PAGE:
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Club History
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Woodbury Long Near the Top in Numbers, Civic Service

 

While there exists genuine concern among all service clubs in the country about declining membership numbers, the proud Woodbury Rotary Club, founded in 1921 and the fifth oldest Rotary in District 764, continues to flourish at a pace that sometimes astounds even the long-timers. In fact, the roster count climbed over 100 during 1988 - nine new long-timers members joined during that year - as Woodbury reestablished itself as one of the most vibrant service clubs in the Delaware Valley - both in numbers and in service to its community.


Woodbury Rotary's history traces to 1921 when, at the request of Roy Goodwin of the Camden Rotary Club (Circa 1913, oldest in the district), Wadsworth (Waddy) Cresse, Sr., then a cashier at the First National Bank of Woodbury, gathered together a group of Woodbury businessmen to hear the Rotary message.


As a result of this meeting, Woodbury was chartered on Jan. 1, 1922. Cresse, appropriately, became the charter president. During the fledgling year of the Woodbury club, Cresse visited Chicago and met Rotary founder Paul Harris. Shortly after he died on March 29, 1971, Cresse posthumously was honored as the club's third Paul Harris Fellow (William Powell and Herbert A. Budd, Jr., both still active, were the first and second).
Cresse worked his way up the ladder from bank cashier to a bank president, spent 66 years in banking, and was one of Gloucester County's most enthusiastic community servants throughout his active life.


Cresse exemplified the spirit of Rotary and provided a powerful legacy for his son, Wadsworth (Waddy Jr.) Cresse, Jr., a lawyer and long-time Rotarian, and his grandson, Wadsworth (Chip) Cresse III, who followed granddad into banking, became a tireless civic leader, and himself is a Woodbury Rotary past president.


When Waddy, Sr. died at age 87, he was serving his 50th year as a Rotarian and was Woodbury's last surviving charter member.


Other Woodbury charter officers were James C. Henry, Sr., whose son James, Jr., is a Past President; vice president; Alexander L. Rogers, secretary; and William H. Sutton, Jr., treasurer. Considering some of the other familiar names on the charter membership roster - Eastlack, Davis and Hendrickson, to cite only a few - it's clear that Woodbury's Rotary heritage and tradition has had a strong filtering-down effect. Many relatives of these men are active today.


According to newspaper columnist, long-time Woodbury Rotarian and past president Clayton (Cy) Eastlack, Woodbury's charter lineup included a Ford dealer, a block manufacturer, an attorney, a druggist, an engineer, a barber, a newspaper editor and an office manager who later became a state senator and ambassador, Robert C. Hendrickson.


Father-and-son and brother combinations have proliferated through the years in Woodbury Rotary and are too numerous to recount. However, it's not unusual for as many as three brothers - such as Ed, Henry and Charlie Fredrick - to be in the fold at the same time.


Since the club's charter dinner-meeting Feb. 22, 1922 at Forest View Country Club, later known as Oak Valley Country Club, it has immersed itself in a wide range of worthwhile community projects. The list includes auctions, parade floats, a fund-raising circus, Christmas party for needy children, eyeglass clinic, high school scholarships, essay contests, sponsorship international help via CARE, and, in recent years, strong support of a Dominican Republic project to revive a dilapidated orphanage. Woodbury was among the district leaders in the latter project, which came to fruition in the fall of 1988 when several flew to Santo Domingo for the dedication ceremony.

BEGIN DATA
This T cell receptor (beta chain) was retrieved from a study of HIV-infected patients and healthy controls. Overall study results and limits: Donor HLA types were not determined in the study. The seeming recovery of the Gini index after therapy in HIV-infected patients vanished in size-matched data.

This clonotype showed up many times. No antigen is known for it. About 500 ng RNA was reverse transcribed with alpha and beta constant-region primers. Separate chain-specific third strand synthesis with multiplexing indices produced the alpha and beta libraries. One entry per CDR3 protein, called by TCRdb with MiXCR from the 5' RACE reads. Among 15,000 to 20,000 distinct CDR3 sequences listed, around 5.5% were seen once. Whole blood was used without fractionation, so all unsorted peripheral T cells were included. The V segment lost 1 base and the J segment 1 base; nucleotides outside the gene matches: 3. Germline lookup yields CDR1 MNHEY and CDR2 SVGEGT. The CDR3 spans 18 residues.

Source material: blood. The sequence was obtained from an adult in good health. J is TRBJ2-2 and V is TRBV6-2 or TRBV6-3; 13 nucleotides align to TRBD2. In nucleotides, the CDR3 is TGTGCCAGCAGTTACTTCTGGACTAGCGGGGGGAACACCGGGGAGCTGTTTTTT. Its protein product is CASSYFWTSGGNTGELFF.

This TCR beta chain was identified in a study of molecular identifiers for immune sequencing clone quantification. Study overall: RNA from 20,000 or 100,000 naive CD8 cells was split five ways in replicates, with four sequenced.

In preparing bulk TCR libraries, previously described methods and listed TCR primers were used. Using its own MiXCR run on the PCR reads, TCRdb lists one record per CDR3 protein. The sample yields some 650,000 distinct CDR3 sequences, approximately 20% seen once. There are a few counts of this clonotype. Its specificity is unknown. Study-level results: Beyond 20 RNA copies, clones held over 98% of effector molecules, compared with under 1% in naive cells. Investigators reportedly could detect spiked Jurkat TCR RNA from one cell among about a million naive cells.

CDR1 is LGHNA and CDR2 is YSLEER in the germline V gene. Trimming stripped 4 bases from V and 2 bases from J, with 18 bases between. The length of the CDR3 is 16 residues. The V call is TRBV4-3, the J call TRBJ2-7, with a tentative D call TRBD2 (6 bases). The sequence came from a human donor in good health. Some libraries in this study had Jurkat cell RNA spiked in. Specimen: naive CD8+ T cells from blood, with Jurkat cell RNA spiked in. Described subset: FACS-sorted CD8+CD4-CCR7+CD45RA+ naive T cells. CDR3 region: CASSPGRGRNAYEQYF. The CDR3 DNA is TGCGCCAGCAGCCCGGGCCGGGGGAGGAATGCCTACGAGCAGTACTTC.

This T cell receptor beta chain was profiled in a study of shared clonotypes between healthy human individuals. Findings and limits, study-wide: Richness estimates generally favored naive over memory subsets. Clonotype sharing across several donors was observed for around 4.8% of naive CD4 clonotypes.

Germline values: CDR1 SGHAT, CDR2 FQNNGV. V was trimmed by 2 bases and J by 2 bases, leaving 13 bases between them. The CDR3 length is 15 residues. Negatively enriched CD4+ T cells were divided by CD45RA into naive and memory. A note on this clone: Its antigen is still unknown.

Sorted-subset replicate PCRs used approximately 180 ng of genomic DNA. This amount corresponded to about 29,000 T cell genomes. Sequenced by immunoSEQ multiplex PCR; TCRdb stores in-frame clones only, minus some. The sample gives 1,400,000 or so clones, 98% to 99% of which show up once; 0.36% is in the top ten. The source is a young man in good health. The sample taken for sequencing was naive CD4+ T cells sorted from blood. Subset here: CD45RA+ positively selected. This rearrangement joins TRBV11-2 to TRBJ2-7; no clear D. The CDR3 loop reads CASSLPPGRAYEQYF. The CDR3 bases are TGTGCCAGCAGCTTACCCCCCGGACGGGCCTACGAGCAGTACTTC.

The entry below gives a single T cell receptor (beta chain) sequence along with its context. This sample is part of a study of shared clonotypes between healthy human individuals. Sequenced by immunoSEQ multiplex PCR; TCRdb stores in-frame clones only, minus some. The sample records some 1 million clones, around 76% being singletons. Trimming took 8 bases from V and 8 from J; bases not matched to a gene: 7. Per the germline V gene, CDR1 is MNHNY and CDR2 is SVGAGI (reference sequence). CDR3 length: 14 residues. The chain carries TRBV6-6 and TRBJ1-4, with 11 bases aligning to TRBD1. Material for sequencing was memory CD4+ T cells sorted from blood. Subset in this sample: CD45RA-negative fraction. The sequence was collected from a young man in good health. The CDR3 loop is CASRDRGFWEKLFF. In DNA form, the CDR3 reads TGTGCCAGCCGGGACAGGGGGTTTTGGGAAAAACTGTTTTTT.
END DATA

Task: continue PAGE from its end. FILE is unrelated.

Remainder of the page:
Some other community highlights from the early years:


1922-32: Spearheaded a campaign to have a public comfort station built in Woodbury; provided uniforms for the Woodbury High girls' drum and bugle corps; started a drive to improve the lighting on Broad Street.


1932-42: Sponsored Gloucester County Rotary Night, with all county clubs participating; established a free eye clinic at Ace Motors.


1942-52: Sponsored several activities to raise money for the USO and Red Cross; members made regular purchases of War Bonds; provided cigarettes for servicemen; provided gifts for wounded servicemen at Tilton General Hospital; provided medical assistance to local residents who were hardship cases.


1962-72: Stocked Bell Tract Lake with fish; underwrote the cost of tonsillectomies for children in needy cases; purchased a musical instrument for the Bonsai Blues Band.


Woodbury Rotary also played a role in the Centennial Anniversary of the City of Woodbury in 1971. During the Centennial year, then club president Herbert A. Budd, Jr. ordered a hand-made, mouth-blown, glass bottle designed and created in the tradition of the South Jersey glass industry.
It was a fitting connection: 100 years of Woodbury city history and 50 years of Woodbury Rotary history. It's been a solid marriage for a long, long time.


Meanwhile, Herbert A. Budd, Jr. served as District 764 governor during 1989-90. He is the second Woodbury Rotarian to hold the office. In 1980-81, another Herb - Herbert E. Hecker - held the post.
Woodbury's powerful Rotary history continues.